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Last night, talking in the pub, I met a geordie who reckoned his grandfather had found a Severan sestertius whilst digging footings in Wallsend. After some speculation about how much it would be worth today we wondered how much beer it would have bought in the third century at Wallsend. Geordie reckoned a man could get drunk for a week and I thought less. Who was nearer?
hmmmm... depends, does that Gerodie man drink 19 pints a night?
Severan sesterces sell for £80-100 on today's antique market because of their rarity but at the time they weren't worth much. By the time of the Severan period, inflation and coinage debasement meant that a sestertius would not buy you a single beer. Diocletian’s "Edict of Maximum Prices" (301 AD) lists the cost of a pint (actually 1.14 pints) of Pannonian or Celtic beer at 4 denarii communes, which is the equivalent of 4 laureates. Sesterces had stopped being used by the time of Diocletian but four laureates would be worth approximately eight Severan sesterces. So that one sestertius would buy a little over one-eighth of a pint. The price for a pint of beer in a UK pub today seems to average around £3, so the Severan sestertius would get you around 40 pence worth of beer. Perhaps one of the "wee little folk" might drunk but nobody else.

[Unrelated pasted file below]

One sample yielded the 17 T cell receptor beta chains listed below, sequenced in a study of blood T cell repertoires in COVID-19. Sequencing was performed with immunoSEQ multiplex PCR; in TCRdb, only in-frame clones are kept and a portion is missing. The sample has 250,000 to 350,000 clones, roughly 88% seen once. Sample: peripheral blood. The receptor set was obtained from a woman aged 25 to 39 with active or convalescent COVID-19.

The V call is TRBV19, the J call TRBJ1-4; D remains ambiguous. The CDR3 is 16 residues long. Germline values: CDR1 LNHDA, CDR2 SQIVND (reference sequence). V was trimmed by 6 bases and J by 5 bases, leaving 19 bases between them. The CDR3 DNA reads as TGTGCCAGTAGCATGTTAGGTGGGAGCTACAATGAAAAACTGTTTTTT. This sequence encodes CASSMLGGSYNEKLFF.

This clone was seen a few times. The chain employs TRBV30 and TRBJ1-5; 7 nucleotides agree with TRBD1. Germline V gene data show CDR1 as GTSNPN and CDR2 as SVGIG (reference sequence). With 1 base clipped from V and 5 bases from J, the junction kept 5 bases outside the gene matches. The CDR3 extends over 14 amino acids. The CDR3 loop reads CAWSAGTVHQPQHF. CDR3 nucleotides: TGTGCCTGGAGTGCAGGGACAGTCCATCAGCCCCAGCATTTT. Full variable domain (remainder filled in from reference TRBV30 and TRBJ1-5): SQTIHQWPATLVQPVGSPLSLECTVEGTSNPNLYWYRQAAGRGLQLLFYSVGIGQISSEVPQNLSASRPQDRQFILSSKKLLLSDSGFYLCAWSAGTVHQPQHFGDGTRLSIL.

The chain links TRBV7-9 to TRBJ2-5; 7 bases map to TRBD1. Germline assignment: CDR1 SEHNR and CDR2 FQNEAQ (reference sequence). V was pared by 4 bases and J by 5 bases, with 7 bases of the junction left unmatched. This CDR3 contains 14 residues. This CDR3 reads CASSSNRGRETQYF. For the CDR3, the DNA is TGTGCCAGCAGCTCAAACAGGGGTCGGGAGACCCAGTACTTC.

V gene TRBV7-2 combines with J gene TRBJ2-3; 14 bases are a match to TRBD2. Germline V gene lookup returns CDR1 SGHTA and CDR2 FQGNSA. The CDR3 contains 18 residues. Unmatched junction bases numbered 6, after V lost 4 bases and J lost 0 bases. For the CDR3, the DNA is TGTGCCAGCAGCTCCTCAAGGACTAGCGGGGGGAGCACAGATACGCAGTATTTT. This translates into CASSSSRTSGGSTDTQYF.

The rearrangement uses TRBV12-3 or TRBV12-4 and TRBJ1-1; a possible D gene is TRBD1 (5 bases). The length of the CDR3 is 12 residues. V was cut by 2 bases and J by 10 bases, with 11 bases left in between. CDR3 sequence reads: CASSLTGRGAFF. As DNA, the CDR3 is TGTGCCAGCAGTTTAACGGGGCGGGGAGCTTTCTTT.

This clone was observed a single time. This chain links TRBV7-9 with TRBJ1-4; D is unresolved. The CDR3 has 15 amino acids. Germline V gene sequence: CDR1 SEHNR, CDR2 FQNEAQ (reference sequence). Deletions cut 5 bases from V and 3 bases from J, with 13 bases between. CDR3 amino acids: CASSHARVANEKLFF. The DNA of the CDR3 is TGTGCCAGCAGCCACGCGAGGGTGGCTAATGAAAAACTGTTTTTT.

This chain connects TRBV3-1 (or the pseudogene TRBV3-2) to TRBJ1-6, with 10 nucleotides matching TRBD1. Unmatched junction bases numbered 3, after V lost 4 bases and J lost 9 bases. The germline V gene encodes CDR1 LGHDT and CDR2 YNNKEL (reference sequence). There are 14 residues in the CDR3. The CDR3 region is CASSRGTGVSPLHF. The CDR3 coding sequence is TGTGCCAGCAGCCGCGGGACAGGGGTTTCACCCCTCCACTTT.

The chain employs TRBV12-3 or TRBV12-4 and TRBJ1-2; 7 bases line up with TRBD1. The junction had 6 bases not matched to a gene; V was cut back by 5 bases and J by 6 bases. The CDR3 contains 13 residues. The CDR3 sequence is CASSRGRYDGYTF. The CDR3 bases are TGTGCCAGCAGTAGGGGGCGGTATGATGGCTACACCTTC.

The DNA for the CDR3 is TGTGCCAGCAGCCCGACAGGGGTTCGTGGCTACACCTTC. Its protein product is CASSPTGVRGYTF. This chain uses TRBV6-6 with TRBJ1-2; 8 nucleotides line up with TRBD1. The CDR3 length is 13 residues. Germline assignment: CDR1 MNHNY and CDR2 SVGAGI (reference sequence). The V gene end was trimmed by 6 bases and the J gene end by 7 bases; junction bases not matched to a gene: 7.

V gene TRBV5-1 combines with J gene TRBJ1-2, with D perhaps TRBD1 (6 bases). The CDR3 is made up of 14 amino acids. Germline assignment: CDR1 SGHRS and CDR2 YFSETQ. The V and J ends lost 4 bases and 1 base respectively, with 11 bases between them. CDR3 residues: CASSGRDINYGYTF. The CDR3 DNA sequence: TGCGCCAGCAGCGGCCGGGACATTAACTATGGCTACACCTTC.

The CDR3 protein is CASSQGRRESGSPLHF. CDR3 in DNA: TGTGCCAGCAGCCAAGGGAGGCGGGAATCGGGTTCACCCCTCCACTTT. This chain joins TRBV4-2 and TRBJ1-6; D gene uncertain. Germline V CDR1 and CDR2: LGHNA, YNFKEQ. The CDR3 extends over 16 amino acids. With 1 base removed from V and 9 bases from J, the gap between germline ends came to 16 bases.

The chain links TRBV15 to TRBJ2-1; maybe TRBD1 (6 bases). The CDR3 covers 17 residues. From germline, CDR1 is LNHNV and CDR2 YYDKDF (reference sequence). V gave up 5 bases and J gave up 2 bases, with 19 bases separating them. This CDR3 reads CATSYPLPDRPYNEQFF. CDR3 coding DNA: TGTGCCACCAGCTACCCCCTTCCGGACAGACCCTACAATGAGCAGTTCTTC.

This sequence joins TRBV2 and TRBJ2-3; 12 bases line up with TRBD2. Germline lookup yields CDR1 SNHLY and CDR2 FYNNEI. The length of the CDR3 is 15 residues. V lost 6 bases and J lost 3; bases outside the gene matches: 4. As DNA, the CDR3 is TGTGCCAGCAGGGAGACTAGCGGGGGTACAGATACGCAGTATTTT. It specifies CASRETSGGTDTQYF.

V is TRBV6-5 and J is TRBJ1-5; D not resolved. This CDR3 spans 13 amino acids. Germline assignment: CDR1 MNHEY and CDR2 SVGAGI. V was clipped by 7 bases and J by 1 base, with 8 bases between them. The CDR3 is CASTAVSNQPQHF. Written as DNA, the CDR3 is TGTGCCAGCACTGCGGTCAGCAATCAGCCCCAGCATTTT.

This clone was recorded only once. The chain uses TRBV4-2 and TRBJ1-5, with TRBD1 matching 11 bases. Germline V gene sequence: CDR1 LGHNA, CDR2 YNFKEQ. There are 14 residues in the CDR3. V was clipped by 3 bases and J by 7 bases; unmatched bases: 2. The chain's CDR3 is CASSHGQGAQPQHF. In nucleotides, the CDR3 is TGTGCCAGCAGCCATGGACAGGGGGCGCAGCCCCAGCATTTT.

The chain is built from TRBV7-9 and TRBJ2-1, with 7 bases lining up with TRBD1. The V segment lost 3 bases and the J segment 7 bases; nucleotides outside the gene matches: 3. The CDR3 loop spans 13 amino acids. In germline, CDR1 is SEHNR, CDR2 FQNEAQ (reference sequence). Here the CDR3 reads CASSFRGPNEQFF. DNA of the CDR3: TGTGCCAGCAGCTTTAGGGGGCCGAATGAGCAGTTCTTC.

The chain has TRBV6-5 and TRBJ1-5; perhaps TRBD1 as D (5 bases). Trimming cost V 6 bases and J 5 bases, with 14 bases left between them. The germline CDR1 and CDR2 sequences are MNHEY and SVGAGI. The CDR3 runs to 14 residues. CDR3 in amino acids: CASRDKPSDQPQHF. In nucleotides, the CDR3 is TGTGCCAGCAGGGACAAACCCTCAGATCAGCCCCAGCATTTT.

Author: Bronze Age Military Equipment, Pen & Sword Books

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